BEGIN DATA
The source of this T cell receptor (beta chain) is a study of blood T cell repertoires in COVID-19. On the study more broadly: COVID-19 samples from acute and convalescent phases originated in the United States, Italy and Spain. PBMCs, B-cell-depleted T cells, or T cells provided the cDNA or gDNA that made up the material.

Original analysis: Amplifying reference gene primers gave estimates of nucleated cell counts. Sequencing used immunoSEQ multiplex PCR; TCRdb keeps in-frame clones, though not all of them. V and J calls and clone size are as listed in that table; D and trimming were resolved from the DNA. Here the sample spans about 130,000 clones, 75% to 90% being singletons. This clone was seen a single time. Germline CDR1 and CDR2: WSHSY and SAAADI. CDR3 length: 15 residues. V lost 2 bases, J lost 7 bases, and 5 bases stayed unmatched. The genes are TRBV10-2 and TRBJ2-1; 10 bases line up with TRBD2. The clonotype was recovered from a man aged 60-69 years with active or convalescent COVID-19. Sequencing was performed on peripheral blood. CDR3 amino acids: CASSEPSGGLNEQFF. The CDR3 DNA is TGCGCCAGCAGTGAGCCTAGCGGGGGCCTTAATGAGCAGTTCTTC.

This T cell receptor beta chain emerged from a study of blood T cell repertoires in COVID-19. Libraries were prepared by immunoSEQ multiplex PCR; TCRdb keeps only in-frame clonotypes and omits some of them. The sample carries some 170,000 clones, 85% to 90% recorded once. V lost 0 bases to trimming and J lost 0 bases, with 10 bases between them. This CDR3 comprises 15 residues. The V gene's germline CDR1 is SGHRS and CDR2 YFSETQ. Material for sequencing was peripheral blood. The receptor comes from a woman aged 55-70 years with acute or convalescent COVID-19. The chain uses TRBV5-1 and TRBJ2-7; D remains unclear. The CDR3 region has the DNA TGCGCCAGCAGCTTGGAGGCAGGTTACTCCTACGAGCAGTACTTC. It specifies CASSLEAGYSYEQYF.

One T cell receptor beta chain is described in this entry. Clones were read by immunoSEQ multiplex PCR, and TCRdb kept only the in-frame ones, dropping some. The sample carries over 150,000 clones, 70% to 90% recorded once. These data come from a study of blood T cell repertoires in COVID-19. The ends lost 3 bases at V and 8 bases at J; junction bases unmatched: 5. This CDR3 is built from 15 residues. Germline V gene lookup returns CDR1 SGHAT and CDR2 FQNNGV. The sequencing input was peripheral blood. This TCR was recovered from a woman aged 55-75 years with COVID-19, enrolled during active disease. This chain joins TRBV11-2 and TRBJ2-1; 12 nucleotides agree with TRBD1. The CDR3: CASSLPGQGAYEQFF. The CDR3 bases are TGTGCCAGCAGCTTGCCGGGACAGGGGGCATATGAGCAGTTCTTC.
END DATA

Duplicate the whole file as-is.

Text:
The source of this T cell receptor (beta chain) is a study of blood T cell repertoires in COVID-19. On the study more broadly: COVID-19 samples from acute and convalescent phases originated in the United States, Italy and Spain. PBMCs, B-cell-depleted T cells, or T cells provided the cDNA or gDNA that made up the material.

Original analysis: Amplifying reference gene primers gave estimates of nucleated cell counts. Sequencing used immunoSEQ multiplex PCR; TCRdb keeps in-frame clones, though not all of them. V and J calls and clone size are as listed in that table; D and trimming were resolved from the DNA. Here the sample spans about 130,000 clones, 75% to 90% being singletons. This clone was seen a single time. Germline CDR1 and CDR2: WSHSY and SAAADI. CDR3 length: 15 residues. V lost 2 bases, J lost 7 bases, and 5 bases stayed unmatched. The genes are TRBV10-2 and TRBJ2-1; 10 bases line up with TRBD2. The clonotype was recovered from a man aged 60-69 years with active or convalescent COVID-19. Sequencing was performed on peripheral blood. CDR3 amino acids: CASSEPSGGLNEQFF. The CDR3 DNA is TGCGCCAGCAGTGAGCCTAGCGGGGGCCTTAATGAGCAGTTCTTC.

This T cell receptor beta chain emerged from a study of blood T cell repertoires in COVID-19. Libraries were prepared by immunoSEQ multiplex PCR; TCRdb keeps only in-frame clonotypes and omits some of them. The sample carries some 170,000 clones, 85% to 90% recorded once. V lost 0 bases to trimming and J lost 0 bases, with 10 bases between them. This CDR3 comprises 15 residues. The V gene's germline CDR1 is SGHRS and CDR2 YFSETQ. Material for sequencing was peripheral blood. The receptor comes from a woman aged 55-70 years with acute or convalescent COVID-19. The chain uses TRBV5-1 and TRBJ2-7; D remains unclear. The CDR3 region has the DNA TGCGCCAGCAGCTTGGAGGCAGGTTACTCCTACGAGCAGTACTTC. It specifies CASSLEAGYSYEQYF.

One T cell receptor beta chain is described in this entry. Clones were read by immunoSEQ multiplex PCR, and TCRdb kept only the in-frame ones, dropping some. The sample carries over 150,000 clones, 70% to 90% recorded once. These data come from a study of blood T cell repertoires in COVID-19. The ends lost 3 bases at V and 8 bases at J; junction bases unmatched: 5. This CDR3 is built from 15 residues. Germline V gene lookup returns CDR1 SGHAT and CDR2 FQNNGV. The sequencing input was peripheral blood. This TCR was recovered from a woman aged 55-75 years with COVID-19, enrolled during active disease. This chain joins TRBV11-2 and TRBJ2-1; 12 nucleotides agree with TRBD1. The CDR3: CASSLPGQGAYEQFF. The CDR3 bases are TGTGCCAGCAGCTTGCCGGGACAGGGGGCATATGAGCAGTTCTTC.